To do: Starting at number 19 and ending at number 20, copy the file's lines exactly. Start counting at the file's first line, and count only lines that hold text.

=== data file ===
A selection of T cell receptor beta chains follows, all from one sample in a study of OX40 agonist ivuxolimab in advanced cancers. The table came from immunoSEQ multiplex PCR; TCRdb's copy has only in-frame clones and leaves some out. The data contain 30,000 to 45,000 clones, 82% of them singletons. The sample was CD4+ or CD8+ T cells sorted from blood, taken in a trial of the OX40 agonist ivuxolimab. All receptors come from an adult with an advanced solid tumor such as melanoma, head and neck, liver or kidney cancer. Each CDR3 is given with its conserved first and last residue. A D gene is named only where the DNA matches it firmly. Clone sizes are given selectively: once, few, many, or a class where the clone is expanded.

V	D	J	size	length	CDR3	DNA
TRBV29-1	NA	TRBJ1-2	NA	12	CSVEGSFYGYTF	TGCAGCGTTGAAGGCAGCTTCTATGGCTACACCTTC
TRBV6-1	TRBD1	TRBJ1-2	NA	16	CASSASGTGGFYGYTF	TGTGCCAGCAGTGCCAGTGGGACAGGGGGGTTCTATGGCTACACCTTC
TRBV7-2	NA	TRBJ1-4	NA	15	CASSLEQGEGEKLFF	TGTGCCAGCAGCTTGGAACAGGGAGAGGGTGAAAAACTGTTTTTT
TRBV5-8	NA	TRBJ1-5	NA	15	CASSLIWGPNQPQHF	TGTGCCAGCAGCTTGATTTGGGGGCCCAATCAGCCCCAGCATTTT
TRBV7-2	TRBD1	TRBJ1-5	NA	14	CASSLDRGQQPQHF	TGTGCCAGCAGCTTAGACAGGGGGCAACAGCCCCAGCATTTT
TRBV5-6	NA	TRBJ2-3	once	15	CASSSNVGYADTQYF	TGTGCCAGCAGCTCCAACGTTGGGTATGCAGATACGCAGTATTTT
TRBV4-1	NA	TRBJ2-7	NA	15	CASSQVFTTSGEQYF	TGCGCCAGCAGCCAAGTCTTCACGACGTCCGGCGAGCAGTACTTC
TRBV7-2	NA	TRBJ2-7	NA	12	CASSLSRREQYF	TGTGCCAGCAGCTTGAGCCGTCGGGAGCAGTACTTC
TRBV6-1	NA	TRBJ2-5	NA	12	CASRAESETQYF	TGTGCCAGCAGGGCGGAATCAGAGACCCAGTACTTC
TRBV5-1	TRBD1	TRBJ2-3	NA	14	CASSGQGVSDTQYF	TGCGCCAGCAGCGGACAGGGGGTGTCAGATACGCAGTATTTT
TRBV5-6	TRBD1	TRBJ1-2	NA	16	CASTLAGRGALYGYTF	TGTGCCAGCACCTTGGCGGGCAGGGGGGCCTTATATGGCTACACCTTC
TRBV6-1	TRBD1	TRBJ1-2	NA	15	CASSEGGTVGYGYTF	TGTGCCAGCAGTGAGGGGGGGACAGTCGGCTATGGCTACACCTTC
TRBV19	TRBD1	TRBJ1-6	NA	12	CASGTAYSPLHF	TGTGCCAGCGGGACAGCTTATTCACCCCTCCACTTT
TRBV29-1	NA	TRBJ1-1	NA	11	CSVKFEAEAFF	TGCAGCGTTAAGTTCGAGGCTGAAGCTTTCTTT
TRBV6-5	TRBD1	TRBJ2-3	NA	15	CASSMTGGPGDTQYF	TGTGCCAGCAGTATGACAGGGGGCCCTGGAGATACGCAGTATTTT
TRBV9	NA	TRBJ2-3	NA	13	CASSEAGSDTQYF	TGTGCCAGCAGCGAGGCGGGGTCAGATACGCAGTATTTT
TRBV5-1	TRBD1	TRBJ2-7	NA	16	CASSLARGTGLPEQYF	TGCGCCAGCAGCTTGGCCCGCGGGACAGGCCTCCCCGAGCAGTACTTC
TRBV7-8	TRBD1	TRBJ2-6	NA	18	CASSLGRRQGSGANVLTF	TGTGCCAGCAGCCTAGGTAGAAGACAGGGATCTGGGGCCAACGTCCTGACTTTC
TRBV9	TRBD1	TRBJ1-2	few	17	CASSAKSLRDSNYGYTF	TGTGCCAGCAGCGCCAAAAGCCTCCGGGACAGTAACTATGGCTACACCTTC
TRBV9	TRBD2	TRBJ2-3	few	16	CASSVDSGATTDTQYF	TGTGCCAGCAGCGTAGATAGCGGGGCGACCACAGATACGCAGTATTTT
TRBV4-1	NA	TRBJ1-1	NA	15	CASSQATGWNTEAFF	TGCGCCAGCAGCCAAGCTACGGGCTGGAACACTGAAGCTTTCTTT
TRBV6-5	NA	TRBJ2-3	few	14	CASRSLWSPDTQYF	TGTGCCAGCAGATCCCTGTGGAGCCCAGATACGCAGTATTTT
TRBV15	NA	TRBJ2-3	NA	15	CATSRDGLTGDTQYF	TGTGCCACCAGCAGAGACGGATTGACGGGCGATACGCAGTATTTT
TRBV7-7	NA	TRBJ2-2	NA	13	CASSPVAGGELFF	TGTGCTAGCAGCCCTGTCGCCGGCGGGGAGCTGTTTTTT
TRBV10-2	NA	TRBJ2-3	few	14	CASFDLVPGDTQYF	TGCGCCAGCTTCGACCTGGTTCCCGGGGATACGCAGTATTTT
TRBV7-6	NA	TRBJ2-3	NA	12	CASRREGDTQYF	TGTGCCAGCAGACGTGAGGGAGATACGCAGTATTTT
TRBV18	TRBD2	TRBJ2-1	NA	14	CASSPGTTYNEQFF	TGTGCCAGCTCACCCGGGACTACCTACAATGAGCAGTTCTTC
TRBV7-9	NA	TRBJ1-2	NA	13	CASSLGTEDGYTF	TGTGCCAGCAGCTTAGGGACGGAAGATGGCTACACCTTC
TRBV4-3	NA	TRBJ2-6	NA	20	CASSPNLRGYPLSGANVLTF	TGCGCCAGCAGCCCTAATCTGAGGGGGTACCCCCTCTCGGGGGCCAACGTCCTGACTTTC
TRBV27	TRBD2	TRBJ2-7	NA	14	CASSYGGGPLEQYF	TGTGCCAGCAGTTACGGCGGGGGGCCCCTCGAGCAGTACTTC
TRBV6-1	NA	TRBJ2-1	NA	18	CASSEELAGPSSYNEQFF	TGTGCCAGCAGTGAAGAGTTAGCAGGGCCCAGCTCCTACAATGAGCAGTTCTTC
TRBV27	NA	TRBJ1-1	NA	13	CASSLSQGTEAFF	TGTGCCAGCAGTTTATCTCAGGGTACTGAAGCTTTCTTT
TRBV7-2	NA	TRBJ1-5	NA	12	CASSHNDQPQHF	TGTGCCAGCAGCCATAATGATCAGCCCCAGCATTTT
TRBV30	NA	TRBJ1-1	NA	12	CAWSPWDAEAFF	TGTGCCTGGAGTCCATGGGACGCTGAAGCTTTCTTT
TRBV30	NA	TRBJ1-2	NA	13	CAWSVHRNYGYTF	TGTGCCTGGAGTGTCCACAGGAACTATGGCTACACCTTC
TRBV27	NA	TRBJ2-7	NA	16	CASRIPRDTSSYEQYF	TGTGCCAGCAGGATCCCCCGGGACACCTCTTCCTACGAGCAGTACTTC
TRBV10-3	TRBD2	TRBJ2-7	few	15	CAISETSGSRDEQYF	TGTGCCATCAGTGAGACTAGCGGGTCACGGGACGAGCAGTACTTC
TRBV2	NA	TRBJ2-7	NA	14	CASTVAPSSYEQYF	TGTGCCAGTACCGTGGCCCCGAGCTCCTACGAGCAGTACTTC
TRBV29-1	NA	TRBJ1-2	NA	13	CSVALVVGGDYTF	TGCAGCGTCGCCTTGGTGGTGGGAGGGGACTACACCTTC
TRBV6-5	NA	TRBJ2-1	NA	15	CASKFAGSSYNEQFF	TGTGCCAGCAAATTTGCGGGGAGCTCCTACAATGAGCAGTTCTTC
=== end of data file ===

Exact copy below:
TRBV5-1	TRBD1	TRBJ2-7	NA	16	CASSLARGTGLPEQYF	TGCGCCAGCAGCTTGGCCCGCGGGACAGGCCTCCCCGAGCAGTACTTC
TRBV7-8	TRBD1	TRBJ2-6	NA	18	CASSLGRRQGSGANVLTF	TGTGCCAGCAGCCTAGGTAGAAGACAGGGATCTGGGGCCAACGTCCTGACTTTC